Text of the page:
You want to let the local market know you are there. Most local papers will print a press release if you write it for them. Look online to find the format of a press release. It should be short and to the point and no more than 1 page. These last few steps you might want to hold off on until you get your first signed management contract:

Set up a Management Office.
This means following through on purchasing all the things you budgeted for so you have an operational office. A business sized desk, chair, file cabinets, phone system, supplies and any of the other things you need to have a working office. If this is a home office, you will want to add a separate business phone line with voice mail.

Get a Simple Yellow Page Listing.
Most people use internet searches to find local companies these days, but you might benefit from having a listing under Real Estate Management.

Purchase office equipment/tools.
A business level computer, calculator, word processing and spreadsheet software (like Microsoft Office Professional). Here’s where you will spend some of the budget you planned for in the previous blog.

FREE Download:
Download this FREE customizable sample community management contract to help protect your business!

Get off on the right foot with your new community association management company with this Sample Management Agreement from TOPS Software. This contract provides a framework for the most common elements of a management contract.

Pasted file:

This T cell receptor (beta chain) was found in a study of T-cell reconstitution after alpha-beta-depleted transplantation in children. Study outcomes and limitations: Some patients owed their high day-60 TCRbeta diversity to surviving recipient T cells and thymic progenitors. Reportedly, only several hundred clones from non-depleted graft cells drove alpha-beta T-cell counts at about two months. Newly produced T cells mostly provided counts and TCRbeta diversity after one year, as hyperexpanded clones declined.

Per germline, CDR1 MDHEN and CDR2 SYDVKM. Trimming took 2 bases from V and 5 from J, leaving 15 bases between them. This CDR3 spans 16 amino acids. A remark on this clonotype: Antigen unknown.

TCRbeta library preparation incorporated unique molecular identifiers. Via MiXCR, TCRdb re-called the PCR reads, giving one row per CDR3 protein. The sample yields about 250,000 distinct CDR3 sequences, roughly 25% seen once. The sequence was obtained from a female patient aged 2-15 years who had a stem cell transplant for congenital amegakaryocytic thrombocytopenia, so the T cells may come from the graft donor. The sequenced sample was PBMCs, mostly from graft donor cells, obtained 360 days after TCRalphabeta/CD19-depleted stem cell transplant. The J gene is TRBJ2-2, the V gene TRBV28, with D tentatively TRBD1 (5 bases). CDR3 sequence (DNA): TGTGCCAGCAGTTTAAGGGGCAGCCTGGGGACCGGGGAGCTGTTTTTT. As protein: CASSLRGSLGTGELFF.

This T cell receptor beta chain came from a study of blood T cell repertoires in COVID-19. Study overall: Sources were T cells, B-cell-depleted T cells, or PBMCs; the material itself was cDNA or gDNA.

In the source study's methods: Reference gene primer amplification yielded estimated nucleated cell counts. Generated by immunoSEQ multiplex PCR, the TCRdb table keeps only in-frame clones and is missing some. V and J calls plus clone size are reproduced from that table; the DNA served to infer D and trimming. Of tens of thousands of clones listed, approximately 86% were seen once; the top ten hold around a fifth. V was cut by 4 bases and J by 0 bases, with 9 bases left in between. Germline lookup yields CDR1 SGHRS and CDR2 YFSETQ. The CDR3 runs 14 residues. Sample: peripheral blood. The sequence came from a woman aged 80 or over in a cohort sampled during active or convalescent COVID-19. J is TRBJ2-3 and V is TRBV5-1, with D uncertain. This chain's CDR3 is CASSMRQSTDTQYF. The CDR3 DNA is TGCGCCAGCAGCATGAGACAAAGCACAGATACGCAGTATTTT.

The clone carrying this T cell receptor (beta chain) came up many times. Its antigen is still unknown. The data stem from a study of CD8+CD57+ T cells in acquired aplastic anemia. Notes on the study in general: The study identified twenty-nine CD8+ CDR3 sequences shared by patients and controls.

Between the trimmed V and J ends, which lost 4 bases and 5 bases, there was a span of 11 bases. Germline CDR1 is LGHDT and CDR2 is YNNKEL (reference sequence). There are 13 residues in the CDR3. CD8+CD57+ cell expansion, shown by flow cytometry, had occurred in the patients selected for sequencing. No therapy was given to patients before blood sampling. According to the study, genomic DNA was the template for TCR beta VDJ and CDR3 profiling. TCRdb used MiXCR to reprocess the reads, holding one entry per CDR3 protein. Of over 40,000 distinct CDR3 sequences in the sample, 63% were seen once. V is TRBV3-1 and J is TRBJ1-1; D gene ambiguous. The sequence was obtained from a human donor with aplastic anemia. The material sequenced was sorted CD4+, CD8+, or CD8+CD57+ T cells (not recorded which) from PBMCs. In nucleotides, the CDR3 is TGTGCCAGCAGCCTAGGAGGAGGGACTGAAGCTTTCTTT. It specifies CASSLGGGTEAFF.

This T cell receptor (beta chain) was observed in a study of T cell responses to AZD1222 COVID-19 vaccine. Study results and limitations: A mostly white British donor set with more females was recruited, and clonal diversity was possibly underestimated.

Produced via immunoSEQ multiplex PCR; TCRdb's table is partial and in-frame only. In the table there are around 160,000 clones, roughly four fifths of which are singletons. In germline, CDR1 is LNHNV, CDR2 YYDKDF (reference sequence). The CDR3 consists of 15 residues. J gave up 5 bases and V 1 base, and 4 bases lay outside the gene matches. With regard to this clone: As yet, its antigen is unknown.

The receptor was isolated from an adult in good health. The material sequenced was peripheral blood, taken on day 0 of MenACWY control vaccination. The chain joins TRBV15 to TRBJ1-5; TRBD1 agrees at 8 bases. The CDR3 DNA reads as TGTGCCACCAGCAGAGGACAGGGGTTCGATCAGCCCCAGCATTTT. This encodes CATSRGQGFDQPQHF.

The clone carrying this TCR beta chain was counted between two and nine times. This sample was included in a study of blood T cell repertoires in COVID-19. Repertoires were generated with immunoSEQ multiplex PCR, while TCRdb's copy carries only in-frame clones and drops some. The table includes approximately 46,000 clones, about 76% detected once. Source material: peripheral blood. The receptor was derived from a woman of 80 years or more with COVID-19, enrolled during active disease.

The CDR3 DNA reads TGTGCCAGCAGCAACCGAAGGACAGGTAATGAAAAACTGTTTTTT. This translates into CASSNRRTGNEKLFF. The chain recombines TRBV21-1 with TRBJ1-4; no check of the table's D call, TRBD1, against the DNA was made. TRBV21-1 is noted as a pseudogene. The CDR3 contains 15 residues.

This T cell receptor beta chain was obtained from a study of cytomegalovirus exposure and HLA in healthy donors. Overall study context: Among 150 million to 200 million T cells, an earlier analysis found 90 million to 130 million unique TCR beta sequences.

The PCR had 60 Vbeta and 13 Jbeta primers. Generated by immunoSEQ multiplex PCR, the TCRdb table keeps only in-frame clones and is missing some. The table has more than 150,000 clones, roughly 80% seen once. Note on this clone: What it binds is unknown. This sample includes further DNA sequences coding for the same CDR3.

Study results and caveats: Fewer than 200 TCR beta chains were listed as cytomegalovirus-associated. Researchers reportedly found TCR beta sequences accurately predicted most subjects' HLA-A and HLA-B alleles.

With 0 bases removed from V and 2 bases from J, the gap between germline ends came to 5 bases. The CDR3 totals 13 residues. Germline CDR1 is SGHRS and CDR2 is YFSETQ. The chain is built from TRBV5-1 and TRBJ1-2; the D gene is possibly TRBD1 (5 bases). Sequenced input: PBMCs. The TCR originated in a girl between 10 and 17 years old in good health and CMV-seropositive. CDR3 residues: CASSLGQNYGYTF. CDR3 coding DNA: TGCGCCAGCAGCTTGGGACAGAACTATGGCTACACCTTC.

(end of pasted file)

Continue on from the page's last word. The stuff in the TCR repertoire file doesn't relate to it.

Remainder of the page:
While this agreement is specifically written to help protect you from arbitration, you should not use the contract directly without first consulting a local lawyer versed in community association law. This is vital to the success of your contract, as all states and principalities have different laws governing community associations that may not be fully represented in this sample agreement.

Unlike other ‘blank check contracts, this agreement is specifically written for Condo / HOA / Community Association management, including such provisions as:

  • Deed restriction enforcement
  • Bank account management
  • Common area maintenance
  • Governmental compliance
  • Collection of assessments
  • Assessment Certificates
  • Dispersement of Funds
  • Contracting authority
  • Insurance oversight
  • Owner Complaints
  • Unit maintenance
  • Budgeting

This is the resource you’ve been waiting for.